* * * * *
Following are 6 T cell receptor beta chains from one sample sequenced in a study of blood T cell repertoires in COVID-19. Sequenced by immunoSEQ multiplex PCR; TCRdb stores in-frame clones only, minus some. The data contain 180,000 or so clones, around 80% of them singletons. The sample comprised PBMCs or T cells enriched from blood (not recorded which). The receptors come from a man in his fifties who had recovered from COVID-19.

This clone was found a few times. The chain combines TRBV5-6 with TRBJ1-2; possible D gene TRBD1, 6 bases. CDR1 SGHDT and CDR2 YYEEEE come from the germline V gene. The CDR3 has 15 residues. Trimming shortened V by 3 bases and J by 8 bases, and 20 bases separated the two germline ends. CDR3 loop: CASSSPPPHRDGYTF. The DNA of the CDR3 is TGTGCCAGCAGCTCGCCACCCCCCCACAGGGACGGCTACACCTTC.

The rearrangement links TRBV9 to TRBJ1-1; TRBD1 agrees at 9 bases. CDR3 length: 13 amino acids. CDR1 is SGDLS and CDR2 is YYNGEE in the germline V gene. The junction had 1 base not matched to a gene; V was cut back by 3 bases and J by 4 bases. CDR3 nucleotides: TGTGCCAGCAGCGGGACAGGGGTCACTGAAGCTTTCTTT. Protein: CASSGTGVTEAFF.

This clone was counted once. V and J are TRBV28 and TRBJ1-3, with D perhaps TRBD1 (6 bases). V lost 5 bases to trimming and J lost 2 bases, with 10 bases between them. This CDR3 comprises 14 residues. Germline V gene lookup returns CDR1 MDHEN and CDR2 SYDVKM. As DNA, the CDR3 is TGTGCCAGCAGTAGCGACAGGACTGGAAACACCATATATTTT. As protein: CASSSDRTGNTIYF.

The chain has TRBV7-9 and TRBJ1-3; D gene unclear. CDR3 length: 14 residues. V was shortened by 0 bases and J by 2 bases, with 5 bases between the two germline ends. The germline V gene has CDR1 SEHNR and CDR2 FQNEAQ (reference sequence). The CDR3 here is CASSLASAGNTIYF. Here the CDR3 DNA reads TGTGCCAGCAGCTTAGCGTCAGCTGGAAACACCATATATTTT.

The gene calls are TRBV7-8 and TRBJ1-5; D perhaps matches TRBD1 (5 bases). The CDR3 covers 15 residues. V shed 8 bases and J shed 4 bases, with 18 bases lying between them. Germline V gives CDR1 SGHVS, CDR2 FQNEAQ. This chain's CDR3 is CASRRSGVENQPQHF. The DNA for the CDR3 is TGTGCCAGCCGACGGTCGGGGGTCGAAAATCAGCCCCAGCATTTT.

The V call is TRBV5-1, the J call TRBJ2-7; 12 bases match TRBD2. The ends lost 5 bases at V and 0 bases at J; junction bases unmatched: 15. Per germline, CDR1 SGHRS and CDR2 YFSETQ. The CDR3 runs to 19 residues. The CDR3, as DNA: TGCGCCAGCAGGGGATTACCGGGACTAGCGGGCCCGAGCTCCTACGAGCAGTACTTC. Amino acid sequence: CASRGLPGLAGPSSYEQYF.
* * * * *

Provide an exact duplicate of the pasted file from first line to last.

Following are 6 T cell receptor beta chains from one sample sequenced in a study of blood T cell repertoires in COVID-19. Sequenced by immunoSEQ multiplex PCR; TCRdb stores in-frame clones only, minus some. The data contain 180,000 or so clones, around 80% of them singletons. The sample comprised PBMCs or T cells enriched from blood (not recorded which). The receptors come from a man in his fifties who had recovered from COVID-19.

This clone was found a few times. The chain combines TRBV5-6 with TRBJ1-2; possible D gene TRBD1, 6 bases. CDR1 SGHDT and CDR2 YYEEEE come from the germline V gene. The CDR3 has 15 residues. Trimming shortened V by 3 bases and J by 8 bases, and 20 bases separated the two germline ends. CDR3 loop: CASSSPPPHRDGYTF. The DNA of the CDR3 is TGTGCCAGCAGCTCGCCACCCCCCCACAGGGACGGCTACACCTTC.

The rearrangement links TRBV9 to TRBJ1-1; TRBD1 agrees at 9 bases. CDR3 length: 13 amino acids. CDR1 is SGDLS and CDR2 is YYNGEE in the germline V gene. The junction had 1 base not matched to a gene; V was cut back by 3 bases and J by 4 bases. CDR3 nucleotides: TGTGCCAGCAGCGGGACAGGGGTCACTGAAGCTTTCTTT. Protein: CASSGTGVTEAFF.

This clone was counted once. V and J are TRBV28 and TRBJ1-3, with D perhaps TRBD1 (6 bases). V lost 5 bases to trimming and J lost 2 bases, with 10 bases between them. This CDR3 comprises 14 residues. Germline V gene lookup returns CDR1 MDHEN and CDR2 SYDVKM. As DNA, the CDR3 is TGTGCCAGCAGTAGCGACAGGACTGGAAACACCATATATTTT. As protein: CASSSDRTGNTIYF.

The chain has TRBV7-9 and TRBJ1-3; D gene unclear. CDR3 length: 14 residues. V was shortened by 0 bases and J by 2 bases, with 5 bases between the two germline ends. The germline V gene has CDR1 SEHNR and CDR2 FQNEAQ (reference sequence). The CDR3 here is CASSLASAGNTIYF. Here the CDR3 DNA reads TGTGCCAGCAGCTTAGCGTCAGCTGGAAACACCATATATTTT.

The gene calls are TRBV7-8 and TRBJ1-5; D perhaps matches TRBD1 (5 bases). The CDR3 covers 15 residues. V shed 8 bases and J shed 4 bases, with 18 bases lying between them. Germline V gives CDR1 SGHVS, CDR2 FQNEAQ. This chain's CDR3 is CASRRSGVENQPQHF. The DNA for the CDR3 is TGTGCCAGCCGACGGTCGGGGGTCGAAAATCAGCCCCAGCATTTT.

The V call is TRBV5-1, the J call TRBJ2-7; 12 bases match TRBD2. The ends lost 5 bases at V and 0 bases at J; junction bases unmatched: 15. Per germline, CDR1 SGHRS and CDR2 YFSETQ. The CDR3 runs to 19 residues. The CDR3, as DNA: TGCGCCAGCAGGGGATTACCGGGACTAGCGGGCCCGAGCTCCTACGAGCAGTACTTC. Amino acid sequence: CASRGLPGLAGPSSYEQYF.